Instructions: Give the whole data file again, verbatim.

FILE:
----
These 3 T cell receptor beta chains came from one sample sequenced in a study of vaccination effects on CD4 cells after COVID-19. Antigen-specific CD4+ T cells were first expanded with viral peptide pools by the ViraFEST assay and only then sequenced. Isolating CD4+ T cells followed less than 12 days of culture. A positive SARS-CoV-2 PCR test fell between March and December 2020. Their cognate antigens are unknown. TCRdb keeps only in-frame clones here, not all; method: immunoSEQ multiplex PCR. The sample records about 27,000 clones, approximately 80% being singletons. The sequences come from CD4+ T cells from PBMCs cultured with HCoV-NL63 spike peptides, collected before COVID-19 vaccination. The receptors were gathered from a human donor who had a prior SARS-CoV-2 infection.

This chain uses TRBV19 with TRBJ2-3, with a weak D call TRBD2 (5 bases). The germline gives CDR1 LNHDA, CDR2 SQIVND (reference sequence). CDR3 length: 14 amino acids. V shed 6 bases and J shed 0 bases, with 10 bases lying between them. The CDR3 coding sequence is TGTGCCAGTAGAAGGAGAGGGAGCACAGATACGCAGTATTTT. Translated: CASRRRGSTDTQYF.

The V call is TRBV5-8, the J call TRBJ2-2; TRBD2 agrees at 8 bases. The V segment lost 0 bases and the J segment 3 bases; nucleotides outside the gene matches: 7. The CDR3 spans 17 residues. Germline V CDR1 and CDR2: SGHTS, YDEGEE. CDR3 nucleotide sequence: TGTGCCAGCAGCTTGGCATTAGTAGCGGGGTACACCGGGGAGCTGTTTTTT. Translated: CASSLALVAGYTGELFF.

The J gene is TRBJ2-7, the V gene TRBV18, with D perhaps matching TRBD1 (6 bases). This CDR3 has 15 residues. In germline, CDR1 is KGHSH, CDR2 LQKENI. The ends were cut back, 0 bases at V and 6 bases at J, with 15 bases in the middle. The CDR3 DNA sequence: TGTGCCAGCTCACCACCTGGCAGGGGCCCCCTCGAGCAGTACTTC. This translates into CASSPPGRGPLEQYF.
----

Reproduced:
These 3 T cell receptor beta chains came from one sample sequenced in a study of vaccination effects on CD4 cells after COVID-19. Antigen-specific CD4+ T cells were first expanded with viral peptide pools by the ViraFEST assay and only then sequenced. Isolating CD4+ T cells followed less than 12 days of culture. A positive SARS-CoV-2 PCR test fell between March and December 2020. Their cognate antigens are unknown. TCRdb keeps only in-frame clones here, not all; method: immunoSEQ multiplex PCR. The sample records about 27,000 clones, approximately 80% being singletons. The sequences come from CD4+ T cells from PBMCs cultured with HCoV-NL63 spike peptides, collected before COVID-19 vaccination. The receptors were gathered from a human donor who had a prior SARS-CoV-2 infection.

This chain uses TRBV19 with TRBJ2-3, with a weak D call TRBD2 (5 bases). The germline gives CDR1 LNHDA, CDR2 SQIVND (reference sequence). CDR3 length: 14 amino acids. V shed 6 bases and J shed 0 bases, with 10 bases lying between them. The CDR3 coding sequence is TGTGCCAGTAGAAGGAGAGGGAGCACAGATACGCAGTATTTT. Translated: CASRRRGSTDTQYF.

The V call is TRBV5-8, the J call TRBJ2-2; TRBD2 agrees at 8 bases. The V segment lost 0 bases and the J segment 3 bases; nucleotides outside the gene matches: 7. The CDR3 spans 17 residues. Germline V CDR1 and CDR2: SGHTS, YDEGEE. CDR3 nucleotide sequence: TGTGCCAGCAGCTTGGCATTAGTAGCGGGGTACACCGGGGAGCTGTTTTTT. Translated: CASSLALVAGYTGELFF.

The J gene is TRBJ2-7, the V gene TRBV18, with D perhaps matching TRBD1 (6 bases). This CDR3 has 15 residues. In germline, CDR1 is KGHSH, CDR2 LQKENI. The ends were cut back, 0 bases at V and 6 bases at J, with 15 bases in the middle. The CDR3 DNA sequence: TGTGCCAGCTCACCACCTGGCAGGGGCCCCCTCGAGCAGTACTTC. This translates into CASSPPGRGPLEQYF.